How To Juggle Kids and Work When My Husband Travels
For two years, my husband traveled every other week for three to four days per week. In that time, I had a young elementary school child, a toddler and a more than full-time job. Juggling doesn’t begin to describe how we survived that period. Thankfully, he left that company for one based closer to home and only travels once a month, or less.
While I’m no longer flying solo every other week, I have lots of shortcuts to make solo parenting while your partner travels easier. I will preface this by saying that those two years were difficult and made me realize how hard single parents work. I truly feel that there is no harder job than being a single parent. I only had a small taste of it and it was a major struggle. The difference is, I had help prepping for the week and recovering from the week – something single parents don’t have.
If you have a spouse who travels frequently and are looking for ways to make the travel time easier – especially if you too are a working parent – these parenting shortcuts can help.
Parenting Shortcuts To Make Spouse Travel Weeks Easier
Organization is Key to Solo Parenting
If you aren’t organized, surviving the travel weeks will be ridiculously hard. The only way we survived the frequent business travel weeks was because we used the weekend before the trip to get ready for the week. I’m not going to lie, it was annoying to have to spend the weekend taking care of all of the household duties, but it made it much easier for me to get through the week alone.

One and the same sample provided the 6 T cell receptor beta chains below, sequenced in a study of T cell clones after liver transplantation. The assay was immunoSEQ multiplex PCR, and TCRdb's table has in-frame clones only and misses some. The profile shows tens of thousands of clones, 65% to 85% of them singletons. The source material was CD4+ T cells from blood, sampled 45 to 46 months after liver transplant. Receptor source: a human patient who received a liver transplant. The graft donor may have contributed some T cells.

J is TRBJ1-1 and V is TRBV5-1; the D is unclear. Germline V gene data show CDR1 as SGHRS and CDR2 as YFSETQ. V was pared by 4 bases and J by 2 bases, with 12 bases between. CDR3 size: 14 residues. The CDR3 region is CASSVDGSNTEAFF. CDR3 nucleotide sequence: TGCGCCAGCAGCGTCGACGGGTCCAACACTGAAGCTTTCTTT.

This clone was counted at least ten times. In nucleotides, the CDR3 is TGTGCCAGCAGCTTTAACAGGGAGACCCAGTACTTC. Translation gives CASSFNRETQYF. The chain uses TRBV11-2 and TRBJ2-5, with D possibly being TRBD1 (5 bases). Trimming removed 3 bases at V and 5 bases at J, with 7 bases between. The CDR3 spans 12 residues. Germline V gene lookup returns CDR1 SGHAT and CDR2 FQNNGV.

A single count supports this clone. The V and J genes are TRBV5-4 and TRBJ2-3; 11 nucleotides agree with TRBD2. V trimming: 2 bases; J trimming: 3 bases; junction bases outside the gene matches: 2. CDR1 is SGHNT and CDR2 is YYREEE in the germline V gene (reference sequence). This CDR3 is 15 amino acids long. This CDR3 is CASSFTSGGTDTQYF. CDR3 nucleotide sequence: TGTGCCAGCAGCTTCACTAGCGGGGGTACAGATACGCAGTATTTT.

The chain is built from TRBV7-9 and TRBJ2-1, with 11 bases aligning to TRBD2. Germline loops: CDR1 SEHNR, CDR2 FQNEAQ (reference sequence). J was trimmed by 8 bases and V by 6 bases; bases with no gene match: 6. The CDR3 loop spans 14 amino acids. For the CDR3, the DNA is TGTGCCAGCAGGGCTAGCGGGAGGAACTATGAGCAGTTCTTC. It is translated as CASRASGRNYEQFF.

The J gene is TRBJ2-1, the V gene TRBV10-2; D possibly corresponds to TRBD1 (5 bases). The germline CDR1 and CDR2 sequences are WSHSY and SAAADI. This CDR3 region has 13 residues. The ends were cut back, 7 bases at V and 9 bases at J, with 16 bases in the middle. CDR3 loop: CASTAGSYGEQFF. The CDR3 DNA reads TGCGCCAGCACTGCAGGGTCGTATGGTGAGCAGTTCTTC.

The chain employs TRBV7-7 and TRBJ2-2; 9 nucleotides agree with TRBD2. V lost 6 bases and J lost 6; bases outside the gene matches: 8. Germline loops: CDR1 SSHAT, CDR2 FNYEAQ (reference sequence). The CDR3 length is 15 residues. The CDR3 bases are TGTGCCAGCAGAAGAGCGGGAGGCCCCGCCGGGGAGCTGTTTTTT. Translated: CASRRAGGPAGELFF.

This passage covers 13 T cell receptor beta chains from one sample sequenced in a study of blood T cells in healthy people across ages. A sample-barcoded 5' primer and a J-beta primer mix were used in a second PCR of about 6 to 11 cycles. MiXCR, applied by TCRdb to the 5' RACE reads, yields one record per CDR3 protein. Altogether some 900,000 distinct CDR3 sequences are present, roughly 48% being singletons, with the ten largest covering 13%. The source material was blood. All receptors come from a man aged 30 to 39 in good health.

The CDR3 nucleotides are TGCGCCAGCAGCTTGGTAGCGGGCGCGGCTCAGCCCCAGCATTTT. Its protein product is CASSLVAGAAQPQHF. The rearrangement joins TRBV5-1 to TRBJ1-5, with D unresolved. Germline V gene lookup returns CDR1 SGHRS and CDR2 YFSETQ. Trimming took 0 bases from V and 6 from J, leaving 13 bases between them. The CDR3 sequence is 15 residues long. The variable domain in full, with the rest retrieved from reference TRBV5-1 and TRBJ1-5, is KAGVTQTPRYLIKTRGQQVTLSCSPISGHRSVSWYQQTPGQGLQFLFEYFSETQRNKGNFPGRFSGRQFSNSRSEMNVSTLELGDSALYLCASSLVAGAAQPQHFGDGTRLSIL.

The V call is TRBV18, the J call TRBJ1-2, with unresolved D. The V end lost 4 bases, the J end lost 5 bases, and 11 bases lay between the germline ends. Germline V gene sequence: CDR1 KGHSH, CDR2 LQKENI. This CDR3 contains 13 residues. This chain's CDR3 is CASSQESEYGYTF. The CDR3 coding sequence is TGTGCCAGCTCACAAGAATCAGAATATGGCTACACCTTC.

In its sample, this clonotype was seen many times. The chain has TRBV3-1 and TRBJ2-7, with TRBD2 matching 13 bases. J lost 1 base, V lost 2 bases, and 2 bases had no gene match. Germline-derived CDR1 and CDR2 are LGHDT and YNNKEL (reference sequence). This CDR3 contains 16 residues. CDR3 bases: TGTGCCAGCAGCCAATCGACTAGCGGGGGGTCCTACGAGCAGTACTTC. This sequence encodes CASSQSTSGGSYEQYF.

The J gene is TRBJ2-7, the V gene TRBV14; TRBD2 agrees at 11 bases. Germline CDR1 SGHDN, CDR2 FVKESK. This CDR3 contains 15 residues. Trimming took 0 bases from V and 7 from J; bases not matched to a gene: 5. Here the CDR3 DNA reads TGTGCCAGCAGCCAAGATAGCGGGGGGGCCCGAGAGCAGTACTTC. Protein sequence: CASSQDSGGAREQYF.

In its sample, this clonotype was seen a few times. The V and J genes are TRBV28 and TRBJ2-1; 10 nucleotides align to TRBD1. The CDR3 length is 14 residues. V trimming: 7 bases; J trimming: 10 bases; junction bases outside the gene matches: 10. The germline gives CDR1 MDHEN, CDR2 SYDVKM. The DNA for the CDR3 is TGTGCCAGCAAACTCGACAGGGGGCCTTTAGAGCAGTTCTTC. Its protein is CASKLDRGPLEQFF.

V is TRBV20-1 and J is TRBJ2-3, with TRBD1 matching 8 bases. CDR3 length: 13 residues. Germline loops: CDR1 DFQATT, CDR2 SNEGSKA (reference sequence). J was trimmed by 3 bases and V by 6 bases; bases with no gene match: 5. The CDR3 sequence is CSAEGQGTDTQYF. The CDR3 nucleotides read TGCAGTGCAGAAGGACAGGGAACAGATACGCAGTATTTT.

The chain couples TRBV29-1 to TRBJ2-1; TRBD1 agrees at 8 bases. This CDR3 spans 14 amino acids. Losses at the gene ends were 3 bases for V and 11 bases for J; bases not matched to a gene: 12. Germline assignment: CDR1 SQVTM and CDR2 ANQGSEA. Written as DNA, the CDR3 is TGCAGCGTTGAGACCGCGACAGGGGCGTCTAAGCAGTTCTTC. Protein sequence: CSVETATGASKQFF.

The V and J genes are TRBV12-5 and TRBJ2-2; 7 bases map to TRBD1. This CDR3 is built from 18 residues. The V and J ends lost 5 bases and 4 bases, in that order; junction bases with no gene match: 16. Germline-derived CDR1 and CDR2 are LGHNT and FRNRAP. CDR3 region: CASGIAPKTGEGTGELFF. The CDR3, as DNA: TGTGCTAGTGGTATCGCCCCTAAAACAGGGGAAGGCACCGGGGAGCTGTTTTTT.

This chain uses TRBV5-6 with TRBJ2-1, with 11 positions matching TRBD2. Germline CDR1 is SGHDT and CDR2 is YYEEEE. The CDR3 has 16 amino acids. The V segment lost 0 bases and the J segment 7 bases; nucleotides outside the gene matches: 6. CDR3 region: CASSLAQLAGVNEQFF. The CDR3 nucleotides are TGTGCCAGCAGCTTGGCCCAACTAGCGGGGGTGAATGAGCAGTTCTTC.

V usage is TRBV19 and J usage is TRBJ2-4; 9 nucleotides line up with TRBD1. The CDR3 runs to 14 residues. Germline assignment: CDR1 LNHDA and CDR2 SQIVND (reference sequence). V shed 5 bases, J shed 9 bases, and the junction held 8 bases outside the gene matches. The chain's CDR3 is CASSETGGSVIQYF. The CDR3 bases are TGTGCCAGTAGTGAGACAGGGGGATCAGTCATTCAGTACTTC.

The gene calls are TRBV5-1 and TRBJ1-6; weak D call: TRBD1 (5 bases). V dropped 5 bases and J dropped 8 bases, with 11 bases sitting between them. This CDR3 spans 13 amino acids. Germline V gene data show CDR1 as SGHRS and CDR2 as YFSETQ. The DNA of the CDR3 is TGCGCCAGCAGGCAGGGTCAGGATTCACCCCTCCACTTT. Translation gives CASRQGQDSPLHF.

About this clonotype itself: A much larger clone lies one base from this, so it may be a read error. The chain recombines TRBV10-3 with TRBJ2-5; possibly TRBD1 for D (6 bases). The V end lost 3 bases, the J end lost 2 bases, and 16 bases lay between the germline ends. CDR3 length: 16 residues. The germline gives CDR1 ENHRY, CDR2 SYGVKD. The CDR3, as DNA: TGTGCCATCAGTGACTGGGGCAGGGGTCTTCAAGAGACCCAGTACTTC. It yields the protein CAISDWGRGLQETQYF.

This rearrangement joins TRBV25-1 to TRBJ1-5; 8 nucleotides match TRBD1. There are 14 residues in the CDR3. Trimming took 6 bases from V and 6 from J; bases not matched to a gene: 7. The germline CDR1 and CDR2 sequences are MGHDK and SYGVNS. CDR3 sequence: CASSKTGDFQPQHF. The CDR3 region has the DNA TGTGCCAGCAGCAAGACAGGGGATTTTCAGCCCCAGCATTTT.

If you are going to be alone during the school/work week, some of the things you want to take care of in advance are laundry, laying out outfits, meal prep (I usually made a few meals over the weekend that the kids and I would eat all week) and grocery/errand shopping. I left nothing for the weekdays because my schedule was already going to be tight having to drop off and pick up both boys on my way to and from work. Once we got home, we had homework and prep for the next day so I didn’t want to drag the boys on errands.
Lower Your Parenting Bar
I’m not going to lie, my bar is already pretty low. As long as my kids are fed and relatively clean, I’m happy. I had to let go of being a perfectionist when I became sick. I learned that I only have a certain amount of energy to give and I need to put that energy toward things that are most important to me.